ESPN’s overhaul of its NBA programming continues with changes to the network’s NBA Countdown pregame studio show.
According to the New York Post’s Andrew Marchand (and the new Post Sports+ “Sports Clicker” newsletter), analyst Jay Williams will no longer be on the program. Williams, previously a college basketball analyst for ESPN, had been part of the studio team since 2019. But his role co-hosting ESPN Radio’s morning show (now with Max Kellerman and Keyshawn Johnson) spread him thin last season.
Williams’ replacement has yet to be chosen, but Marchand reports that Stephen A. Smith and Michael Wilbon are the top candidates for the role. Magic Johnson, who’s previously had two stints as an NBA analyst with ESPN, is also being pursued by the network.
But NBA Countdown may be in search of two new analysts. Jalen Rose’s status on the show is also undetermined. His stint with the studio crew goes back to 2012. Will Adrian Wojnarowski remain as one of the program’s regular panelists or will he join the show in an insider role with rumors and reports?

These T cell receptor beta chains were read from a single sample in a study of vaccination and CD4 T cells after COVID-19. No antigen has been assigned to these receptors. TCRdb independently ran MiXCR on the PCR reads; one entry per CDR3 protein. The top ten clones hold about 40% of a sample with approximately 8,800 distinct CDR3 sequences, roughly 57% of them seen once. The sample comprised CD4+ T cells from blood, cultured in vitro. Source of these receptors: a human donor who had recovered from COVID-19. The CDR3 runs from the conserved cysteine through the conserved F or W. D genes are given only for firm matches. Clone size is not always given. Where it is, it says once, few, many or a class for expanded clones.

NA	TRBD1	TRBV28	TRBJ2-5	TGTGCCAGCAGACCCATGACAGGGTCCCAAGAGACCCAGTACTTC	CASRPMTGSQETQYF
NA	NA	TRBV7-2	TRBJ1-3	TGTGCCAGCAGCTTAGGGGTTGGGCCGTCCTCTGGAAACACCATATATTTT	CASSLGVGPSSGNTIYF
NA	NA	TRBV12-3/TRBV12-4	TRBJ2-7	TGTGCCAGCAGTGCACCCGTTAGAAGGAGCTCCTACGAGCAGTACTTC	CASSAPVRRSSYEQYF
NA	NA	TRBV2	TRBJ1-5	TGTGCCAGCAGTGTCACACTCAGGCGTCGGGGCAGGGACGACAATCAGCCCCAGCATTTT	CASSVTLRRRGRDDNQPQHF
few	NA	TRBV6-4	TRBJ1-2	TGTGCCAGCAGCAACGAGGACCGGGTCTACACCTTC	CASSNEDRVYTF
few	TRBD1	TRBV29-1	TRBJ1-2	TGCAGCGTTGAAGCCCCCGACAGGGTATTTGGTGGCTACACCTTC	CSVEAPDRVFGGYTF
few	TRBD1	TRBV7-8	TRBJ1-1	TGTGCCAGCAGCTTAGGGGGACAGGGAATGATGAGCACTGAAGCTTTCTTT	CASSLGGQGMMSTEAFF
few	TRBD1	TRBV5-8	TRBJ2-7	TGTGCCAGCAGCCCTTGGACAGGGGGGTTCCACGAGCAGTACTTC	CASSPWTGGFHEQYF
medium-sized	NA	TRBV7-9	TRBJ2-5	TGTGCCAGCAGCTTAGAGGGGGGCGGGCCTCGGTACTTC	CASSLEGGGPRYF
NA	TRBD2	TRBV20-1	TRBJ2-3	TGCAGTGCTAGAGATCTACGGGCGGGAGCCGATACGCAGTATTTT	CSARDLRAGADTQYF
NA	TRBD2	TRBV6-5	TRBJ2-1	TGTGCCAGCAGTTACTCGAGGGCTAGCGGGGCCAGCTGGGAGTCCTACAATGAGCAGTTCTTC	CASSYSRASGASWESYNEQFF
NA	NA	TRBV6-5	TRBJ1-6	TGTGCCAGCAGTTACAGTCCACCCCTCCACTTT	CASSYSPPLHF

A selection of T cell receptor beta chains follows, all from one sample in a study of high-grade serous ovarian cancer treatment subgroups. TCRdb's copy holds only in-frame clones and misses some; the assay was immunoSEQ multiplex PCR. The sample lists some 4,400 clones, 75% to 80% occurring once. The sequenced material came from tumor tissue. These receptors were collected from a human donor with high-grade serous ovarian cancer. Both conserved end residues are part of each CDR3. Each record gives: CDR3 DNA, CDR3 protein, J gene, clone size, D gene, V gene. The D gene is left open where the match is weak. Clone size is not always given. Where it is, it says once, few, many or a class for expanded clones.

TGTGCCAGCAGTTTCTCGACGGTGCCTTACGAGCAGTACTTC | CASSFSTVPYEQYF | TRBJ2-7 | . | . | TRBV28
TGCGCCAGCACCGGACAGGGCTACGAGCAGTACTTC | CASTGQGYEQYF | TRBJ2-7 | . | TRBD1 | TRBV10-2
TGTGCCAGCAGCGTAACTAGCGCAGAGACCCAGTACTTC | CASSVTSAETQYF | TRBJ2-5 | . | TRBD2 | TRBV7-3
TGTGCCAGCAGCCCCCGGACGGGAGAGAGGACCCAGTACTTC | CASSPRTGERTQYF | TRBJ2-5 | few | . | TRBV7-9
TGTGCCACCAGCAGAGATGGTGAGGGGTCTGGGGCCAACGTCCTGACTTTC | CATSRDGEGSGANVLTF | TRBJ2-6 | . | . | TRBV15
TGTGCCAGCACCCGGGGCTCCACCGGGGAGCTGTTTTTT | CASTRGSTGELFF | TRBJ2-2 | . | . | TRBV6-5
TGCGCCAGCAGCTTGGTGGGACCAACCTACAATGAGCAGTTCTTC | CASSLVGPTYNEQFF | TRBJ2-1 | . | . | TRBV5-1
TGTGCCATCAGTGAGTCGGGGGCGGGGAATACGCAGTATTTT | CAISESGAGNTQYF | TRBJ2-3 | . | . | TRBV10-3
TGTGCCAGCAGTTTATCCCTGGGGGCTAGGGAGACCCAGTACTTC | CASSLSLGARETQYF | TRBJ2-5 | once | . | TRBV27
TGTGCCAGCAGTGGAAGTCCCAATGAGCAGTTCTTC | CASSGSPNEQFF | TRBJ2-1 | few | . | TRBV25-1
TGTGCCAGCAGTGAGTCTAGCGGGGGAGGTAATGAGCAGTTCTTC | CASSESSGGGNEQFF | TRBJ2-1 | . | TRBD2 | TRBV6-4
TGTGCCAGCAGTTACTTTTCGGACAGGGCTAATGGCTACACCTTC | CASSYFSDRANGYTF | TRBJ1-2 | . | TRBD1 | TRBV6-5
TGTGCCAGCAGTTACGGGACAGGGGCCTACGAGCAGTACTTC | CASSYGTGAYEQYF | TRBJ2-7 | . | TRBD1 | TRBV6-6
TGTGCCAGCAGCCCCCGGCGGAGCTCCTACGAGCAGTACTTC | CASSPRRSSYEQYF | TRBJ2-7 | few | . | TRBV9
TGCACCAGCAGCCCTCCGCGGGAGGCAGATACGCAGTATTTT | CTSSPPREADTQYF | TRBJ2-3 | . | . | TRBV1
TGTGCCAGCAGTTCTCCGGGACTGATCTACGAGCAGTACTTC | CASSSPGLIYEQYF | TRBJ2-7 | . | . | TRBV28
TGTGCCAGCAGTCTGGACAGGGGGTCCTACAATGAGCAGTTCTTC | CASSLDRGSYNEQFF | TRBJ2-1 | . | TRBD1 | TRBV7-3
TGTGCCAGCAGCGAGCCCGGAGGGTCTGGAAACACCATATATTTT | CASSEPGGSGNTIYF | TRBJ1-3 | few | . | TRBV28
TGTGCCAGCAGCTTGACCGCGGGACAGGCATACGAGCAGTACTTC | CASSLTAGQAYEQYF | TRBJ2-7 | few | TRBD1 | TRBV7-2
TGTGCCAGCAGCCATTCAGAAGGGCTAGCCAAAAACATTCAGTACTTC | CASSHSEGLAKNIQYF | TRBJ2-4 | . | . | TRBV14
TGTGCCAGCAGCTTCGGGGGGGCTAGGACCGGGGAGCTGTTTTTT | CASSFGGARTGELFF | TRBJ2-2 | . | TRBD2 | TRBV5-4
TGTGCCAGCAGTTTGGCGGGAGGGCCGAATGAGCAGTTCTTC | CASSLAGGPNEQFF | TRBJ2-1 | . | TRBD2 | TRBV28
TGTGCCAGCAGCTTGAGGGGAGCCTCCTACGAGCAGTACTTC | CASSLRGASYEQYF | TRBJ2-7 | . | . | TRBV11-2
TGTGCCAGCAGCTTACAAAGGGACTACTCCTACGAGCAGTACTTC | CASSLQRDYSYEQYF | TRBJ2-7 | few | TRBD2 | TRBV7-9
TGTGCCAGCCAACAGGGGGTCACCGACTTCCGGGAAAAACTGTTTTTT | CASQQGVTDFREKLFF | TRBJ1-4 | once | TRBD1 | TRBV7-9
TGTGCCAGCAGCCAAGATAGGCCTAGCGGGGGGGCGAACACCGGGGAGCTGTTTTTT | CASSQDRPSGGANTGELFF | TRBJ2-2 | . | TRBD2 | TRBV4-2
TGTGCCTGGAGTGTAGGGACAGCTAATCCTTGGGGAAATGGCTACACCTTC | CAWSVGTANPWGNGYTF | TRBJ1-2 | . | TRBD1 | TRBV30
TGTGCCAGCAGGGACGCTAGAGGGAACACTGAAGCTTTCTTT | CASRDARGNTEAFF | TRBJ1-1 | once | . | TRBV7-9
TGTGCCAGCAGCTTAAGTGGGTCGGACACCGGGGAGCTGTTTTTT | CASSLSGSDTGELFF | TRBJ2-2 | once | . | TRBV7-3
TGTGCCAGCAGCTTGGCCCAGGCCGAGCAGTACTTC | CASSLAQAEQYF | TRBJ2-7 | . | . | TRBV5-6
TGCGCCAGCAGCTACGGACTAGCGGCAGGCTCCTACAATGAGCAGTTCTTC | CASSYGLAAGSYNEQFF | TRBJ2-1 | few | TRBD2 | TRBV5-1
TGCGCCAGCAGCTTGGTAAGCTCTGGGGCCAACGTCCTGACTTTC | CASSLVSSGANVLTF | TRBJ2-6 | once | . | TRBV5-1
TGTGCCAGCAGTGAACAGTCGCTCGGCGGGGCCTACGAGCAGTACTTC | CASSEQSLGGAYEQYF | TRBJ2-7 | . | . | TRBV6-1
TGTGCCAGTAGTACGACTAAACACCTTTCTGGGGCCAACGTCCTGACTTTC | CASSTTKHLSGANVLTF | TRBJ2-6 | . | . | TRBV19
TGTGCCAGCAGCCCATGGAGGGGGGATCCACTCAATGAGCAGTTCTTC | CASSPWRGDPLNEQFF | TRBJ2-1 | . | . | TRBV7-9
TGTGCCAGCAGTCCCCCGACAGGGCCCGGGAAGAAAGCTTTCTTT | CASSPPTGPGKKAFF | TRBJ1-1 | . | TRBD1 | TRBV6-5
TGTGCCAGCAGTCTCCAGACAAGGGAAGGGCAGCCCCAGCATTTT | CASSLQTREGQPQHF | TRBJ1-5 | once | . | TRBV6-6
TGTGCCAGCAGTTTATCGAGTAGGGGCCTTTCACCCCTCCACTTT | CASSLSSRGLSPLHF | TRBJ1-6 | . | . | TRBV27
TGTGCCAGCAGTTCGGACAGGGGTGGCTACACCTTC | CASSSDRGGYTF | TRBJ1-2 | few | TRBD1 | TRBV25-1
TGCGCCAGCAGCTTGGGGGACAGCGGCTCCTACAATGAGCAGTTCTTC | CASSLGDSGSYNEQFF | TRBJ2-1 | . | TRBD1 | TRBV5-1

Add that to the show also looking for a new host after Maria Taylor left for NBC and there’s a significant amount of upheaval for ESPN’s NBA coverage. While Mike Greenberg is reportedly a candidate to host the NBA Finals for the network, the host’s chair for regular-season and playoff pregame and halftime coverage is still open. Among the names mentioned by Marchand for that role are Michael Eaves and Elle Duncan, both of whom recently signed multi-year extensions with ESPN.
The reported changes to NBA Countdown follow ESPN’s initiative to overhaul its NBA coverage across the network. Malika Andrews will host NBA Today, the daily show replacing The Jump on the network’s midday schedule. Andrews takes over for Rachel Nichols, who was pulled off the air after controversial comments about her role and Maria Taylor’s were made public in July.
Since taking over as head of ESPN’s NBA production from Stephanie Druley in August, David Roberts has been revamping virtually every aspect of the network’s NBA programming. In addition to his NBA duties, Roberts also oversees production for ESPN’s daily programming, including Get Up, First Take, SportsCenter, Around the Horn, and Pardon the Interruption, in addition to audio and digital content.